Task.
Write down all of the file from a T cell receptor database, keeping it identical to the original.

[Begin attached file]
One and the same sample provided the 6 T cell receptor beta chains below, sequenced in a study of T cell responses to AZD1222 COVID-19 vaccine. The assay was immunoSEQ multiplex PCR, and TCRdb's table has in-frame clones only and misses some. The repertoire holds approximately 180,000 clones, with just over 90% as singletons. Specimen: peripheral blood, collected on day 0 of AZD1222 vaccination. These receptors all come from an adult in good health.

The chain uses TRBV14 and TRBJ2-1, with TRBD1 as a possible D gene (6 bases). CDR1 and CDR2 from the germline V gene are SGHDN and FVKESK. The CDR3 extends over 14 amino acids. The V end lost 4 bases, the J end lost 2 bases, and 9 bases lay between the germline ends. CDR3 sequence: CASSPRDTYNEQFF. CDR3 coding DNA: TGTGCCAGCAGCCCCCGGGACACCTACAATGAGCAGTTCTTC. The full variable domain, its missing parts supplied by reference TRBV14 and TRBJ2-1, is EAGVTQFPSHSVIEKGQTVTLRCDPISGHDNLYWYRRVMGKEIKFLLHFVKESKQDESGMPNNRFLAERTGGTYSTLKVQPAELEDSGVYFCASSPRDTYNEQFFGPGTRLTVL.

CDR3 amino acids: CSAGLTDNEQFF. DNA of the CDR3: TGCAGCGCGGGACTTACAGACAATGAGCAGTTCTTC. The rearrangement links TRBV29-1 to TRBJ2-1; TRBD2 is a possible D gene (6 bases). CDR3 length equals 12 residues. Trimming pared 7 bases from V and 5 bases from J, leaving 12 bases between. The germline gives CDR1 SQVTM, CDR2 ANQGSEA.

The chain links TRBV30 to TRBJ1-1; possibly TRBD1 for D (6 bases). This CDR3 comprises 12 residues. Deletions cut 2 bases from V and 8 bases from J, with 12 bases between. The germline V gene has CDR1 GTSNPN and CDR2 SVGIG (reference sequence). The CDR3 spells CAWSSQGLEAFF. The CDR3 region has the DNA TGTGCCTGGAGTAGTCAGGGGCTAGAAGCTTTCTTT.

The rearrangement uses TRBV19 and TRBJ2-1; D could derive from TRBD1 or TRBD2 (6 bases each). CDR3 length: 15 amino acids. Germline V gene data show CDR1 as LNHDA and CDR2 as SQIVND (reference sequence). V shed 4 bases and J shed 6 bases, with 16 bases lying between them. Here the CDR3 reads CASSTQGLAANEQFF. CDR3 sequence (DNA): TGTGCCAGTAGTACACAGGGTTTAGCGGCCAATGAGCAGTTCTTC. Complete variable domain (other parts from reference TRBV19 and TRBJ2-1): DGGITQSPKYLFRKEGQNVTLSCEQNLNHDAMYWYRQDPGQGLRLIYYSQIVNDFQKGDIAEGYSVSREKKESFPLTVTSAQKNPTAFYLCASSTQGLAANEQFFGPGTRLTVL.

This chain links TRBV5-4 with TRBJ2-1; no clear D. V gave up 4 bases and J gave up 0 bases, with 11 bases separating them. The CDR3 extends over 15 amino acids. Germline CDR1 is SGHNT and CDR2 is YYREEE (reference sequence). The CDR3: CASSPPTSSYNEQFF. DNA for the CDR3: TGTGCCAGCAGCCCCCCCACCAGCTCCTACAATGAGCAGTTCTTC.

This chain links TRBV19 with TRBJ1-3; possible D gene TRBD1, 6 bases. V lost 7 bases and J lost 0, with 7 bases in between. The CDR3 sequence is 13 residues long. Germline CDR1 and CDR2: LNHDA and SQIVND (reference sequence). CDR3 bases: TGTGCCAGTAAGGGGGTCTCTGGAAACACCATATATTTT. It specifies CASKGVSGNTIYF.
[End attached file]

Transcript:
One and the same sample provided the 6 T cell receptor beta chains below, sequenced in a study of T cell responses to AZD1222 COVID-19 vaccine. The assay was immunoSEQ multiplex PCR, and TCRdb's table has in-frame clones only and misses some. The repertoire holds approximately 180,000 clones, with just over 90% as singletons. Specimen: peripheral blood, collected on day 0 of AZD1222 vaccination. These receptors all come from an adult in good health.

The chain uses TRBV14 and TRBJ2-1, with TRBD1 as a possible D gene (6 bases). CDR1 and CDR2 from the germline V gene are SGHDN and FVKESK. The CDR3 extends over 14 amino acids. The V end lost 4 bases, the J end lost 2 bases, and 9 bases lay between the germline ends. CDR3 sequence: CASSPRDTYNEQFF. CDR3 coding DNA: TGTGCCAGCAGCCCCCGGGACACCTACAATGAGCAGTTCTTC. The full variable domain, its missing parts supplied by reference TRBV14 and TRBJ2-1, is EAGVTQFPSHSVIEKGQTVTLRCDPISGHDNLYWYRRVMGKEIKFLLHFVKESKQDESGMPNNRFLAERTGGTYSTLKVQPAELEDSGVYFCASSPRDTYNEQFFGPGTRLTVL.

CDR3 amino acids: CSAGLTDNEQFF. DNA of the CDR3: TGCAGCGCGGGACTTACAGACAATGAGCAGTTCTTC. The rearrangement links TRBV29-1 to TRBJ2-1; TRBD2 is a possible D gene (6 bases). CDR3 length equals 12 residues. Trimming pared 7 bases from V and 5 bases from J, leaving 12 bases between. The germline gives CDR1 SQVTM, CDR2 ANQGSEA.

The chain links TRBV30 to TRBJ1-1; possibly TRBD1 for D (6 bases). This CDR3 comprises 12 residues. Deletions cut 2 bases from V and 8 bases from J, with 12 bases between. The germline V gene has CDR1 GTSNPN and CDR2 SVGIG (reference sequence). The CDR3 spells CAWSSQGLEAFF. The CDR3 region has the DNA TGTGCCTGGAGTAGTCAGGGGCTAGAAGCTTTCTTT.

The rearrangement uses TRBV19 and TRBJ2-1; D could derive from TRBD1 or TRBD2 (6 bases each). CDR3 length: 15 amino acids. Germline V gene data show CDR1 as LNHDA and CDR2 as SQIVND (reference sequence). V shed 4 bases and J shed 6 bases, with 16 bases lying between them. Here the CDR3 reads CASSTQGLAANEQFF. CDR3 sequence (DNA): TGTGCCAGTAGTACACAGGGTTTAGCGGCCAATGAGCAGTTCTTC. Complete variable domain (other parts from reference TRBV19 and TRBJ2-1): DGGITQSPKYLFRKEGQNVTLSCEQNLNHDAMYWYRQDPGQGLRLIYYSQIVNDFQKGDIAEGYSVSREKKESFPLTVTSAQKNPTAFYLCASSTQGLAANEQFFGPGTRLTVL.

This chain links TRBV5-4 with TRBJ2-1; no clear D. V gave up 4 bases and J gave up 0 bases, with 11 bases separating them. The CDR3 extends over 15 amino acids. Germline CDR1 is SGHNT and CDR2 is YYREEE (reference sequence). The CDR3: CASSPPTSSYNEQFF. DNA for the CDR3: TGTGCCAGCAGCCCCCCCACCAGCTCCTACAATGAGCAGTTCTTC.

This chain links TRBV19 with TRBJ1-3; possible D gene TRBD1, 6 bases. V lost 7 bases and J lost 0, with 7 bases in between. The CDR3 sequence is 13 residues long. Germline CDR1 and CDR2: LNHDA and SQIVND (reference sequence). CDR3 bases: TGTGCCAGTAAGGGGGTCTCTGGAAACACCATATATTTT. It specifies CASKGVSGNTIYF.